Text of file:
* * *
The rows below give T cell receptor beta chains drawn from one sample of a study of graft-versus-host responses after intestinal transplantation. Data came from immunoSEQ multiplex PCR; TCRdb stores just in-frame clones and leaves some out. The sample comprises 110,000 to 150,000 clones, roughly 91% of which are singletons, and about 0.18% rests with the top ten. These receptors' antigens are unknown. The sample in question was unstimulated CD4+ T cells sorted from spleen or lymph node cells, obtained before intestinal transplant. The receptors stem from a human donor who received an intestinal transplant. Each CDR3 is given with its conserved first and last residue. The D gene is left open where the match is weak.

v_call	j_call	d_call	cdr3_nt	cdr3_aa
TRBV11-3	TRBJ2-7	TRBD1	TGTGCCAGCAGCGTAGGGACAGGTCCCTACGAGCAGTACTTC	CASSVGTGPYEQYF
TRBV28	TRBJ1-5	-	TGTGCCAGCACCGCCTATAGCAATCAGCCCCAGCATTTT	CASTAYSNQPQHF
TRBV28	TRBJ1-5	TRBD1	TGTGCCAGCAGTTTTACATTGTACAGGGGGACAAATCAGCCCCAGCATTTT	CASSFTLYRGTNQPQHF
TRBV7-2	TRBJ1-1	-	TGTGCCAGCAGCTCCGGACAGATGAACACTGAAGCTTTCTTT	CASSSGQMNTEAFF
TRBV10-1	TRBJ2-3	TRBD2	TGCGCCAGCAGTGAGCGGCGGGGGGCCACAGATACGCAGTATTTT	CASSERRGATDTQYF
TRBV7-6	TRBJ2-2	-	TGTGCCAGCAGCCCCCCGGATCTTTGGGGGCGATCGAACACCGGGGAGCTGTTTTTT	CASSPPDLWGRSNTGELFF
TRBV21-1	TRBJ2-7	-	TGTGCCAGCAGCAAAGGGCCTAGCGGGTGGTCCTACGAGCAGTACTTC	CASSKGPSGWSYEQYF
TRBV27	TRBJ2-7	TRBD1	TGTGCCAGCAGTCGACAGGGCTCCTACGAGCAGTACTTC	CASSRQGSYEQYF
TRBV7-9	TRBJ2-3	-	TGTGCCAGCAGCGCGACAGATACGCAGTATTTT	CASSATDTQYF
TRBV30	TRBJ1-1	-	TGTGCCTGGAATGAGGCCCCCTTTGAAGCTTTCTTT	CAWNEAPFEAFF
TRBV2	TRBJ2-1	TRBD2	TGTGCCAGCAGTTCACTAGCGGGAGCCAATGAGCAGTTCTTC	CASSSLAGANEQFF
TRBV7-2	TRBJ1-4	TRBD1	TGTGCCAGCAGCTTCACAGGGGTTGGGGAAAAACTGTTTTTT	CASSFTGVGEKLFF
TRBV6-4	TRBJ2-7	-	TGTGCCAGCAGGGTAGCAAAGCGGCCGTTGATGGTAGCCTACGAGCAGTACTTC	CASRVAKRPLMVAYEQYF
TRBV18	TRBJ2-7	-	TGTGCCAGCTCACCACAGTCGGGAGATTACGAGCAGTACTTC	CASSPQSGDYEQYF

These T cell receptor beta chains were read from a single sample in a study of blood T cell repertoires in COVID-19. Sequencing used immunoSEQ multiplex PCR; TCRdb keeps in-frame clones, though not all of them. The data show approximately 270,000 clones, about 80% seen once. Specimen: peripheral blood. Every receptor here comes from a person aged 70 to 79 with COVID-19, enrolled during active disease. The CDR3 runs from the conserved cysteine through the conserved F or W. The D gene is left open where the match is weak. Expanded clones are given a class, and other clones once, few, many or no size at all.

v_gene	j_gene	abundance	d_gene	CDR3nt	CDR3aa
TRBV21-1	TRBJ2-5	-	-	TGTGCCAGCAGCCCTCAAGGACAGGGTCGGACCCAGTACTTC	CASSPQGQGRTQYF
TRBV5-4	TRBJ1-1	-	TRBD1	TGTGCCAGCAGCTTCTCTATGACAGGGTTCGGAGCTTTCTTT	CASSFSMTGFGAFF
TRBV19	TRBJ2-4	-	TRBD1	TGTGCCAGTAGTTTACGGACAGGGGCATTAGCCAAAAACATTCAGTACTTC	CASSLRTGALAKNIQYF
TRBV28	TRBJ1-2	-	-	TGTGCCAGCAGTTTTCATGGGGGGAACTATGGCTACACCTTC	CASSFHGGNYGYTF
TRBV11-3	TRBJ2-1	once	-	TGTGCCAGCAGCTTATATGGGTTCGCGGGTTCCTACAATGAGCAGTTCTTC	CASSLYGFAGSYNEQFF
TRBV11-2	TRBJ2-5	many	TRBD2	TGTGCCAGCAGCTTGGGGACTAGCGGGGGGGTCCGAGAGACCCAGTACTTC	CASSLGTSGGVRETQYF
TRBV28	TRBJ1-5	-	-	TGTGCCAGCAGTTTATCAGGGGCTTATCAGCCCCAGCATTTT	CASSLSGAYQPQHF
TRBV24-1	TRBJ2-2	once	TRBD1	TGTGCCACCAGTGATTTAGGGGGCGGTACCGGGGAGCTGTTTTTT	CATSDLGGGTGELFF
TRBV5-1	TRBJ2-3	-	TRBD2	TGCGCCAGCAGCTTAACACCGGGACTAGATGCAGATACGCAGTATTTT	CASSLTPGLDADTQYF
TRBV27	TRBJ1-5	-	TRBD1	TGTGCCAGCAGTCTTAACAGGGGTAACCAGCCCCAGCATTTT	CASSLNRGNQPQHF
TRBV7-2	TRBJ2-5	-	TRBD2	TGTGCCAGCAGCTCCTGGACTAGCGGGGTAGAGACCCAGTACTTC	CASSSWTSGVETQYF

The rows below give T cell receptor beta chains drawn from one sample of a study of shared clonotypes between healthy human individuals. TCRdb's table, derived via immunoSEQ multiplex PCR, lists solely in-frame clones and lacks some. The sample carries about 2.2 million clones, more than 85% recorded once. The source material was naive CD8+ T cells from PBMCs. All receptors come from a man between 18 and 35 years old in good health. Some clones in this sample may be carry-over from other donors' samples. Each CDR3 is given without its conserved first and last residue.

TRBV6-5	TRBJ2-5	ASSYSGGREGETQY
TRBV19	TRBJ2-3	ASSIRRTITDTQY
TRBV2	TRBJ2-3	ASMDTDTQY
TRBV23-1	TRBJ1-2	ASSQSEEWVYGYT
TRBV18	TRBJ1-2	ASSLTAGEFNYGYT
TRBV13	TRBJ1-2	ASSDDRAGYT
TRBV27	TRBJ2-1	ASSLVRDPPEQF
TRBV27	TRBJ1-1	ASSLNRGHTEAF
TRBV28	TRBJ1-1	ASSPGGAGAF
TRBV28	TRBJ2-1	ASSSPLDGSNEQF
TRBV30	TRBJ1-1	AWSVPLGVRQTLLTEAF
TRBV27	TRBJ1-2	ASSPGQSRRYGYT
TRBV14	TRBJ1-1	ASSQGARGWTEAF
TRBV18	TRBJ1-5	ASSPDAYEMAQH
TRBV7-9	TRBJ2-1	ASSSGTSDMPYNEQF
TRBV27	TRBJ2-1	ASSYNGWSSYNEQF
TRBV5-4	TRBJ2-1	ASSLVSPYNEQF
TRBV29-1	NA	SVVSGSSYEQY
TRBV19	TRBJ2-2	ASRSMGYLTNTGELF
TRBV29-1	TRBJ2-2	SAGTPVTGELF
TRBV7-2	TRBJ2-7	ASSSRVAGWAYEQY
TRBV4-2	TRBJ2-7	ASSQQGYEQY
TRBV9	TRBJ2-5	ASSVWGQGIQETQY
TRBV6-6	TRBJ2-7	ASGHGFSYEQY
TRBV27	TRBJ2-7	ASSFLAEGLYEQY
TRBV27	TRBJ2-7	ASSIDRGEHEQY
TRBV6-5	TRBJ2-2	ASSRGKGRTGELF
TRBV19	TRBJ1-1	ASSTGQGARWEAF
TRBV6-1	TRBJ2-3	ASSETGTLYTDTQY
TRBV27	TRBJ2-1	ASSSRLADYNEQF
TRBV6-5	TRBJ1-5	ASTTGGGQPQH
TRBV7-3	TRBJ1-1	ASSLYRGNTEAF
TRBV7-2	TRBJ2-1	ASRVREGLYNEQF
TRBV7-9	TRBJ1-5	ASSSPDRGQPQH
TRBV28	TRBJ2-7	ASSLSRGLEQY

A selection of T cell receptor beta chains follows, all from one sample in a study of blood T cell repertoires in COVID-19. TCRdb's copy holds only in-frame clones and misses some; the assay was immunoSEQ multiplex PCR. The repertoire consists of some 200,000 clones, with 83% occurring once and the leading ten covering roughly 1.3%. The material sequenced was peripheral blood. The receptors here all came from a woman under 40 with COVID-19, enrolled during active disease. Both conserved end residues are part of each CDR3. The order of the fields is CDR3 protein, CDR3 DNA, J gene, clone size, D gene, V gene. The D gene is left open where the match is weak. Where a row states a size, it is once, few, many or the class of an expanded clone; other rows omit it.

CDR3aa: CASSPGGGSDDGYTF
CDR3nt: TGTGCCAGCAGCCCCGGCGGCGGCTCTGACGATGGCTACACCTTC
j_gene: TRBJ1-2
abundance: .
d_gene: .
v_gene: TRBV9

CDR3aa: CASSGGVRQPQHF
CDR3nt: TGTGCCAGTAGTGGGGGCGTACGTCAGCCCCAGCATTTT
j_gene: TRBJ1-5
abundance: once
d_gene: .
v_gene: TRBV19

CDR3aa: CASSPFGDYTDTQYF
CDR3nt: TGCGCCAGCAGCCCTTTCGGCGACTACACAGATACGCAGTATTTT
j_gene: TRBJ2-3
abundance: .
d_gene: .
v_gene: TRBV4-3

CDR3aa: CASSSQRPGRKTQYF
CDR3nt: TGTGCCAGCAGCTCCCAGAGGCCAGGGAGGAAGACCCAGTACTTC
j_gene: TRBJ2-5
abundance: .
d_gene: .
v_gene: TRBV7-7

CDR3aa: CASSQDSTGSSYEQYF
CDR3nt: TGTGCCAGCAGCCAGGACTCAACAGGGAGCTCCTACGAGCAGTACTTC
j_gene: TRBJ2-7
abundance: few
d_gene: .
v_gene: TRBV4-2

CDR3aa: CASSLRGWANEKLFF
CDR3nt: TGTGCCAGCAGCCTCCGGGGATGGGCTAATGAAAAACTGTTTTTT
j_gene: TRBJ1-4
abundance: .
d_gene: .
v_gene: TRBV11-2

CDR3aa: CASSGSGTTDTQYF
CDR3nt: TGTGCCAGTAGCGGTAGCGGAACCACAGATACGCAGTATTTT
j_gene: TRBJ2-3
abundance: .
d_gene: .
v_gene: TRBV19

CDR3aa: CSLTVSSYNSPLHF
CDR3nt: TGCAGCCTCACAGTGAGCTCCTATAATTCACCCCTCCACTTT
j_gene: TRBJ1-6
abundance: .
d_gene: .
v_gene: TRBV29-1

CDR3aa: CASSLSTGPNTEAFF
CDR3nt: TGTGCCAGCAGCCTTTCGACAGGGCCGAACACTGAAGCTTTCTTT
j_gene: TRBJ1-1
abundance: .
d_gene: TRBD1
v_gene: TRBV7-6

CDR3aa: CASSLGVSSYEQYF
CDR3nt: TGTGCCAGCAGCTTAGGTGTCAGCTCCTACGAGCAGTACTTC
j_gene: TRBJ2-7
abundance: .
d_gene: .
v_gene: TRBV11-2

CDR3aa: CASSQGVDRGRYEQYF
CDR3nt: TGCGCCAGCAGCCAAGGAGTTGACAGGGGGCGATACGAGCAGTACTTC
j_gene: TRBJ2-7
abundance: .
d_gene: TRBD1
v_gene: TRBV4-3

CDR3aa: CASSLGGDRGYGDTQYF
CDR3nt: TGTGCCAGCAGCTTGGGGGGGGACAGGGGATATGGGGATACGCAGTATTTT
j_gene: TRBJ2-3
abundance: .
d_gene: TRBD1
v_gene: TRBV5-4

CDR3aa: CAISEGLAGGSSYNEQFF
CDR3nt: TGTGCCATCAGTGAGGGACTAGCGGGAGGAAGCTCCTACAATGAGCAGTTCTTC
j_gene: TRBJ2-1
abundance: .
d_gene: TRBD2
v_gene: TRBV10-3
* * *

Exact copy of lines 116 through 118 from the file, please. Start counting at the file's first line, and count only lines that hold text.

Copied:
CDR3nt: TGTGCCAGCAGCCTTTCGACAGGGCCGAACACTGAAGCTTTCTTT
j_gene: TRBJ1-1
abundance: .